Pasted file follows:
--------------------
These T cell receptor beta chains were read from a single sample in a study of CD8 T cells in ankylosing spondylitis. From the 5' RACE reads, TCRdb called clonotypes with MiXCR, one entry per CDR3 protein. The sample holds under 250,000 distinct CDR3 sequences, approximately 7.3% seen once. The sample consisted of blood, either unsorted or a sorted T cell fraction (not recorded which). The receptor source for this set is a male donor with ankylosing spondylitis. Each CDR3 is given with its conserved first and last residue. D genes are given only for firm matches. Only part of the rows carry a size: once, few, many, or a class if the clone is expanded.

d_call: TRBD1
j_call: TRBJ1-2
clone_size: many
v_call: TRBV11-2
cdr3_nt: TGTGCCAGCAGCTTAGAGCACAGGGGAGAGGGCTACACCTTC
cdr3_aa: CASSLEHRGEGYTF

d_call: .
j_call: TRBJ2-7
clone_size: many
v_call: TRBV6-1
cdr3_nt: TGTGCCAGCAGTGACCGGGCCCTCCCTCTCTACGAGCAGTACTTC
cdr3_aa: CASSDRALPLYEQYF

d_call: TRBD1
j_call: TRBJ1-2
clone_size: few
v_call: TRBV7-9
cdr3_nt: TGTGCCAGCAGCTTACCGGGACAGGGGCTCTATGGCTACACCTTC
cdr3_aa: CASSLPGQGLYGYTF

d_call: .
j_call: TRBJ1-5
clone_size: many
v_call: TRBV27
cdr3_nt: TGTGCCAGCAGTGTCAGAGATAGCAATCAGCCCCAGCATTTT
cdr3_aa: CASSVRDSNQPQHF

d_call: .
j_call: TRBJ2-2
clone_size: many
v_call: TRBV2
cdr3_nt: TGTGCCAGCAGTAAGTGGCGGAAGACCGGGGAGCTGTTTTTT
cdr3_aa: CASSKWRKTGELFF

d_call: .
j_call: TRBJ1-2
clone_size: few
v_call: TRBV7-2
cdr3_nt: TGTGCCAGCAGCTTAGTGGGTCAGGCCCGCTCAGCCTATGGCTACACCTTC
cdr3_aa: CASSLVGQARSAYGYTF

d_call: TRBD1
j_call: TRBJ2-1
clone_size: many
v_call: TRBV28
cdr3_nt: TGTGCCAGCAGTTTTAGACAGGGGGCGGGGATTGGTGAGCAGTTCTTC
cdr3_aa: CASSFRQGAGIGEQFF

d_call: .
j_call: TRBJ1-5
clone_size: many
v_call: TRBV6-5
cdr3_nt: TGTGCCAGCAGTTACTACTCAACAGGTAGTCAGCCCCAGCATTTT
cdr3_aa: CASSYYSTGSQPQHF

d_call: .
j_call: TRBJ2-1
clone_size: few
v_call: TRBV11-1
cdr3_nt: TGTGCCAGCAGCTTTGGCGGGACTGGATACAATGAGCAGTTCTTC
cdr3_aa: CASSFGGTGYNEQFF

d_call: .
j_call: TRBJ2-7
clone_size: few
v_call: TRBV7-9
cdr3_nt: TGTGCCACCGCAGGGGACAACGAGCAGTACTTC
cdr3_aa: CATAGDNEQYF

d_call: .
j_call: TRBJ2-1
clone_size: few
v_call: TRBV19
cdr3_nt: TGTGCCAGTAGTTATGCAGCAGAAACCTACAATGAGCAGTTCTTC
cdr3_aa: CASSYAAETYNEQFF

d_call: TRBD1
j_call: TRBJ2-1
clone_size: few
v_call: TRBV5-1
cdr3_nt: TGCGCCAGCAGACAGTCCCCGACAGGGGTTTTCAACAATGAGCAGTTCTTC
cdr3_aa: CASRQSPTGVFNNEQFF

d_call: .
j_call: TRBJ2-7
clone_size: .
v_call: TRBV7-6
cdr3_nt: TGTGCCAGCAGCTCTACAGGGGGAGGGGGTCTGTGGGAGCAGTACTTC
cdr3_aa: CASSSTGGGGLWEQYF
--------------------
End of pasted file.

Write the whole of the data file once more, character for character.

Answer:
These T cell receptor beta chains were read from a single sample in a study of CD8 T cells in ankylosing spondylitis. From the 5' RACE reads, TCRdb called clonotypes with MiXCR, one entry per CDR3 protein. The sample holds under 250,000 distinct CDR3 sequences, approximately 7.3% seen once. The sample consisted of blood, either unsorted or a sorted T cell fraction (not recorded which). The receptor source for this set is a male donor with ankylosing spondylitis. Each CDR3 is given with its conserved first and last residue. D genes are given only for firm matches. Only part of the rows carry a size: once, few, many, or a class if the clone is expanded.

d_call: TRBD1
j_call: TRBJ1-2
clone_size: many
v_call: TRBV11-2
cdr3_nt: TGTGCCAGCAGCTTAGAGCACAGGGGAGAGGGCTACACCTTC
cdr3_aa: CASSLEHRGEGYTF

d_call: .
j_call: TRBJ2-7
clone_size: many
v_call: TRBV6-1
cdr3_nt: TGTGCCAGCAGTGACCGGGCCCTCCCTCTCTACGAGCAGTACTTC
cdr3_aa: CASSDRALPLYEQYF

d_call: TRBD1
j_call: TRBJ1-2
clone_size: few
v_call: TRBV7-9
cdr3_nt: TGTGCCAGCAGCTTACCGGGACAGGGGCTCTATGGCTACACCTTC
cdr3_aa: CASSLPGQGLYGYTF

d_call: .
j_call: TRBJ1-5
clone_size: many
v_call: TRBV27
cdr3_nt: TGTGCCAGCAGTGTCAGAGATAGCAATCAGCCCCAGCATTTT
cdr3_aa: CASSVRDSNQPQHF

d_call: .
j_call: TRBJ2-2
clone_size: many
v_call: TRBV2
cdr3_nt: TGTGCCAGCAGTAAGTGGCGGAAGACCGGGGAGCTGTTTTTT
cdr3_aa: CASSKWRKTGELFF

d_call: .
j_call: TRBJ1-2
clone_size: few
v_call: TRBV7-2
cdr3_nt: TGTGCCAGCAGCTTAGTGGGTCAGGCCCGCTCAGCCTATGGCTACACCTTC
cdr3_aa: CASSLVGQARSAYGYTF

d_call: TRBD1
j_call: TRBJ2-1
clone_size: many
v_call: TRBV28
cdr3_nt: TGTGCCAGCAGTTTTAGACAGGGGGCGGGGATTGGTGAGCAGTTCTTC
cdr3_aa: CASSFRQGAGIGEQFF

d_call: .
j_call: TRBJ1-5
clone_size: many
v_call: TRBV6-5
cdr3_nt: TGTGCCAGCAGTTACTACTCAACAGGTAGTCAGCCCCAGCATTTT
cdr3_aa: CASSYYSTGSQPQHF

d_call: .
j_call: TRBJ2-1
clone_size: few
v_call: TRBV11-1
cdr3_nt: TGTGCCAGCAGCTTTGGCGGGACTGGATACAATGAGCAGTTCTTC
cdr3_aa: CASSFGGTGYNEQFF

d_call: .
j_call: TRBJ2-7
clone_size: few
v_call: TRBV7-9
cdr3_nt: TGTGCCACCGCAGGGGACAACGAGCAGTACTTC
cdr3_aa: CATAGDNEQYF

d_call: .
j_call: TRBJ2-1
clone_size: few
v_call: TRBV19
cdr3_nt: TGTGCCAGTAGTTATGCAGCAGAAACCTACAATGAGCAGTTCTTC
cdr3_aa: CASSYAAETYNEQFF

d_call: TRBD1
j_call: TRBJ2-1
clone_size: few
v_call: TRBV5-1
cdr3_nt: TGCGCCAGCAGACAGTCCCCGACAGGGGTTTTCAACAATGAGCAGTTCTTC
cdr3_aa: CASRQSPTGVFNNEQFF

d_call: .
j_call: TRBJ2-7
clone_size: .
v_call: TRBV7-6
cdr3_nt: TGTGCCAGCAGCTCTACAGGGGGAGGGGGTCTGTGGGAGCAGTACTTC
cdr3_aa: CASSSTGGGGLWEQYF